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Recording Early Broadside Ballads

by James Revell Carr (2007)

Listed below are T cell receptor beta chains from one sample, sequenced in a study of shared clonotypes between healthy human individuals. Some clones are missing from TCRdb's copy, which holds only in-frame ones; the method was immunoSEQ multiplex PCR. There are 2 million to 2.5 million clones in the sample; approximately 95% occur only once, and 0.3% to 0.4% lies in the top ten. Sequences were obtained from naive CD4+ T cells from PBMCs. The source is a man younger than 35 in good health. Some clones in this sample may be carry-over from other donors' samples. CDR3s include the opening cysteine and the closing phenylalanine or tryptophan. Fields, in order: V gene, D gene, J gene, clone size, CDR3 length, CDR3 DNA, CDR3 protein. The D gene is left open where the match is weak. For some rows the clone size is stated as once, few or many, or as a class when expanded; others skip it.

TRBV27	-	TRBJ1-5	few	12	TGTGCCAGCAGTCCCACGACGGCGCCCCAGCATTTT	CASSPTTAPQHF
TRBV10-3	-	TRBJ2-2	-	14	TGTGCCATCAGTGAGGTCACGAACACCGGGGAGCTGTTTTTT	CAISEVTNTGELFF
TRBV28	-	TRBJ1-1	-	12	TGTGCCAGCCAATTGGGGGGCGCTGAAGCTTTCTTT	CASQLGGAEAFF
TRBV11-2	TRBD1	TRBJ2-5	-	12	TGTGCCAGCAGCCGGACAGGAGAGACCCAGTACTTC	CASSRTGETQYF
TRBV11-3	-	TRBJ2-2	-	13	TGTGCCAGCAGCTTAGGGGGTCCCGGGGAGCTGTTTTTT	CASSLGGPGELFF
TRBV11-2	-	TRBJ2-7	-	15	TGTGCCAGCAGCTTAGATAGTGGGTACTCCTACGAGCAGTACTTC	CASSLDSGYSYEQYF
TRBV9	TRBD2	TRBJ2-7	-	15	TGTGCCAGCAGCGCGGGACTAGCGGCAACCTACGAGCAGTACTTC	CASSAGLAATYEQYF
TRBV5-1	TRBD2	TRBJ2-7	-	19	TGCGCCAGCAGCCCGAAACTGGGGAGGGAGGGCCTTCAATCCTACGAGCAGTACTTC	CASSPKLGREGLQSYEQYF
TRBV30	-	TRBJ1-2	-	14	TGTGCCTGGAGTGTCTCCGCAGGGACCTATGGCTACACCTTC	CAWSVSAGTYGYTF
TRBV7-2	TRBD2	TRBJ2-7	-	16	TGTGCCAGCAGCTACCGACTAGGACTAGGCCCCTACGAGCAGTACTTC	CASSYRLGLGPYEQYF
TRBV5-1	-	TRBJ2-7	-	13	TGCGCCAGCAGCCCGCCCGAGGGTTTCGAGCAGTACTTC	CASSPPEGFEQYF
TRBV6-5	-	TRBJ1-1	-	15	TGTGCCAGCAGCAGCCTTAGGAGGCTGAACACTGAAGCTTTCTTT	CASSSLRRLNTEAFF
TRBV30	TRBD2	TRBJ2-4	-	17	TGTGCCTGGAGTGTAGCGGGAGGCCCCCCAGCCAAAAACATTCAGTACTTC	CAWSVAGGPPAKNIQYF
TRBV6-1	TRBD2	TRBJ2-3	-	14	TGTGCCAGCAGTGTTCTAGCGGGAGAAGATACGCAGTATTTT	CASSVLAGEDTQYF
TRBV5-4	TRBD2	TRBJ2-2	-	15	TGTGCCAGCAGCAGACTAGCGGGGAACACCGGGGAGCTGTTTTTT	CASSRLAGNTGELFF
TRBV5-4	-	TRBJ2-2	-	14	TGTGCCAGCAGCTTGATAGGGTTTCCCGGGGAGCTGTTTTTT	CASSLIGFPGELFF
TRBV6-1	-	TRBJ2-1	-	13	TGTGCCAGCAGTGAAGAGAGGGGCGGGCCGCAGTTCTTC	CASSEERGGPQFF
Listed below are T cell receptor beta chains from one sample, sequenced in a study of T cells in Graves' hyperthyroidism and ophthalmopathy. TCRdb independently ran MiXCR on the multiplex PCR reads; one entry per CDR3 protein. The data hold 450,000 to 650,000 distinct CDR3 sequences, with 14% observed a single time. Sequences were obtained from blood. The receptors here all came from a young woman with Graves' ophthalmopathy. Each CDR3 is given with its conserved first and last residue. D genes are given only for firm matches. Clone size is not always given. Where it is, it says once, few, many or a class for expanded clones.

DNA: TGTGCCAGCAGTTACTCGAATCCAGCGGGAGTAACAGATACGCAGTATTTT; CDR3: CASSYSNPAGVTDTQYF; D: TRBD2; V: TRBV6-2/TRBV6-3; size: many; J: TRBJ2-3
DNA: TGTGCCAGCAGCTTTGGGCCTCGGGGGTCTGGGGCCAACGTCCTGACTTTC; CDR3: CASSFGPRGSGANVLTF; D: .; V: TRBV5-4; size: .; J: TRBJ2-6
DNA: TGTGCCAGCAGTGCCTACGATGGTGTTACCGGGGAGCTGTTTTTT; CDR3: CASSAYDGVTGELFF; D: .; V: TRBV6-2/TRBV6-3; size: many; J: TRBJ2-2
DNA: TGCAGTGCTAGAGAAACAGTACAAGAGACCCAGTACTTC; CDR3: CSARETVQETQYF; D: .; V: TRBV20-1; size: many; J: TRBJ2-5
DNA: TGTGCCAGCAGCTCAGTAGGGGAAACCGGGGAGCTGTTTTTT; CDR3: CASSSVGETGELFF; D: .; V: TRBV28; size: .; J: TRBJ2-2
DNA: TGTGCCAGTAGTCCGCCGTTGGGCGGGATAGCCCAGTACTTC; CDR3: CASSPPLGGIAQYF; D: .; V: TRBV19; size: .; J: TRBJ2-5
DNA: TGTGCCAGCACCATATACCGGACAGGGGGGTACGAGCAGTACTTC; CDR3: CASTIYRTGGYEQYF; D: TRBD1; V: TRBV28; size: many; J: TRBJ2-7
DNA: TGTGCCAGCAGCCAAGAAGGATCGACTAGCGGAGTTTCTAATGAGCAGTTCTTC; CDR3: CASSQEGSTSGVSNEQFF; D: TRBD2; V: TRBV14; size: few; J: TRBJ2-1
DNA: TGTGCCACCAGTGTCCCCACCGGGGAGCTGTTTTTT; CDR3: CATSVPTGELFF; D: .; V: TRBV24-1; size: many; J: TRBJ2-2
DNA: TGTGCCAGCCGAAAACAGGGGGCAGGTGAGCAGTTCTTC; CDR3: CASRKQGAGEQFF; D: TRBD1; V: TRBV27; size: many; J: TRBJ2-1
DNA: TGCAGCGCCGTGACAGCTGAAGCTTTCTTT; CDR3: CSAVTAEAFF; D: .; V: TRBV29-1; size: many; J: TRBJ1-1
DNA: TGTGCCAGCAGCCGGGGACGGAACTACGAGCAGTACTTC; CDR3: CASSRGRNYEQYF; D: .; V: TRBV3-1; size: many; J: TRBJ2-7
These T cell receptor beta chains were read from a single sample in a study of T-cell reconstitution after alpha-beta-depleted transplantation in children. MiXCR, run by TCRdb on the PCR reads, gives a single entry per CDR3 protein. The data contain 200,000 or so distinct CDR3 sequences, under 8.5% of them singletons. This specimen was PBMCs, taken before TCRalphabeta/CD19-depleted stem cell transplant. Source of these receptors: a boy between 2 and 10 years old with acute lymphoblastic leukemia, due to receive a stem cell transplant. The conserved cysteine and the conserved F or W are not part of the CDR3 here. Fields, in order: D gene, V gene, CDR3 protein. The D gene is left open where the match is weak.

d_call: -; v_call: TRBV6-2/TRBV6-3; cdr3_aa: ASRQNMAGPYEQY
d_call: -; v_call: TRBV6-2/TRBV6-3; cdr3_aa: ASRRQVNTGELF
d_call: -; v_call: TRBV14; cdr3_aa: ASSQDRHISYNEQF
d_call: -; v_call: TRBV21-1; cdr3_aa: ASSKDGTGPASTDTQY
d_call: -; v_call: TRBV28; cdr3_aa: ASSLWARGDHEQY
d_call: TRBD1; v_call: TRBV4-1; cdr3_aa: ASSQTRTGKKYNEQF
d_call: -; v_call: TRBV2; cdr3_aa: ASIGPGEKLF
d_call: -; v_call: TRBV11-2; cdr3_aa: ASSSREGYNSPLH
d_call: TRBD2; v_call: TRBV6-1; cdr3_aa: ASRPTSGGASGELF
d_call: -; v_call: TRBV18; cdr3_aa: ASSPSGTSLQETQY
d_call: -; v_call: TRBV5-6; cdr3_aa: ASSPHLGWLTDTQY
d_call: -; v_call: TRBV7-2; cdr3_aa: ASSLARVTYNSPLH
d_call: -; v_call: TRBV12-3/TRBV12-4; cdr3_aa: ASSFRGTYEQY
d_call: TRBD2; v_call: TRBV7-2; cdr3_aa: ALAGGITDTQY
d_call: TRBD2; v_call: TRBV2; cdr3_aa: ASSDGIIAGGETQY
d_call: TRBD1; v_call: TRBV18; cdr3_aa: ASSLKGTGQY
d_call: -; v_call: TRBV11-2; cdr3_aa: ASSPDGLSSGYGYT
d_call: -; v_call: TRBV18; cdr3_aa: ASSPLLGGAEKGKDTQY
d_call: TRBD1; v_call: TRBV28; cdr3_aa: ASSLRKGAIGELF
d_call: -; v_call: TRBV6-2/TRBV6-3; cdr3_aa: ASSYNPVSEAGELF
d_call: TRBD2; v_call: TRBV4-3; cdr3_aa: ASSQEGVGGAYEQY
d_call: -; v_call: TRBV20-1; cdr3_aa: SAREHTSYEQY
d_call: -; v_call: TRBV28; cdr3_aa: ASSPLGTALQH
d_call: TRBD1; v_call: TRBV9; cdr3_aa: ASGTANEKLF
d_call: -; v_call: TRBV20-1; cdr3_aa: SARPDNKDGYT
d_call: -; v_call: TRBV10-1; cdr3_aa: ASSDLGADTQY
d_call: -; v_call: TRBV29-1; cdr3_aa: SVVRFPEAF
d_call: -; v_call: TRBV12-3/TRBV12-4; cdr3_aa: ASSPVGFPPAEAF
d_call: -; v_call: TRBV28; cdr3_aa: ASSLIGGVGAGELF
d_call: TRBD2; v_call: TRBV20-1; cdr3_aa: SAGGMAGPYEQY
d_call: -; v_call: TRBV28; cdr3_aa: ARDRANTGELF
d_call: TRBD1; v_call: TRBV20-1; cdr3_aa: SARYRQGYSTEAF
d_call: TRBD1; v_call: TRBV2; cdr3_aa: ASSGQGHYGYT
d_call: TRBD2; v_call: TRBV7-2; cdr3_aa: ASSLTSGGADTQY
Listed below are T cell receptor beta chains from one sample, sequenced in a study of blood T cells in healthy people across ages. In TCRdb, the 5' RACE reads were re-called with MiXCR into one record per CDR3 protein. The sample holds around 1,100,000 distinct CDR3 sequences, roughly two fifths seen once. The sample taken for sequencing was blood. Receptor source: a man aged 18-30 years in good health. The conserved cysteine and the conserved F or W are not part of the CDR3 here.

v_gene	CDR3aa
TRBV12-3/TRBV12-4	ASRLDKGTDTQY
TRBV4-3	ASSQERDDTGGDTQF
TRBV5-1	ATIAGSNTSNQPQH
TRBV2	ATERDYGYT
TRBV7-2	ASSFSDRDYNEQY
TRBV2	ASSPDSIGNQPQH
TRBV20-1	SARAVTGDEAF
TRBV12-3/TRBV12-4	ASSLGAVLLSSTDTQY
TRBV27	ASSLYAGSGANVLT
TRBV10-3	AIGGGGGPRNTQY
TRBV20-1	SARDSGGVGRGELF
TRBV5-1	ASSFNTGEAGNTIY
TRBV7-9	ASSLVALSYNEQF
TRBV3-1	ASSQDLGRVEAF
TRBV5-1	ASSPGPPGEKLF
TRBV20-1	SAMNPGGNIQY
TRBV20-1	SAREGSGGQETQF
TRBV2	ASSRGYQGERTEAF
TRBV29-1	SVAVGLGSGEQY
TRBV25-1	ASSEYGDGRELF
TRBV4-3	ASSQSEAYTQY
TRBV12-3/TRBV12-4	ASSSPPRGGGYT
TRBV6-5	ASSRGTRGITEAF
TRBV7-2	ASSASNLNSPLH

Little is known about the performance style and practice of sixteenth- and seventeenth-century British broadside ballad singers. We do know that ballads were sung by a broad range of people––men and women of all ages and walks of life––so ballads must have been performed in many different styles and with a range of vocal timbres and inflections. There were also many different contexts for ballad singing that would have each required different approaches to ballad performance. For example, a ballad sung on a theatrical stage was performed differently from a ballad sung in one’s home, and a ballad seller on a busy street corner required another style altogether. In the few descriptions of ballad singing that have survived from this period, the singing of ballad sellers is rarely described in favorable terms. For example, William Brown wrote in 1616 that a ballad-monger's singing was "as harsh a noyce as ever Cart-wheele made."1 But for every unpleasant street singer we also can be sure that other singers approached the performance of ballads with sensitivity and accuracy. Some ballad tunes were repetitious and potentially boring, but a great number of them were beautifully composed melodies which required both skill and practice to sing well. It is likely that ballad texts and tunes were changed to suit the interests of the singers and were adapted and performed in ways that we cannot imagine today. One way to investigate the singing of broadside ballads is to try singing them yourself, experiencing the ballad as a combination of tune and text embodied and interpreted by the singer.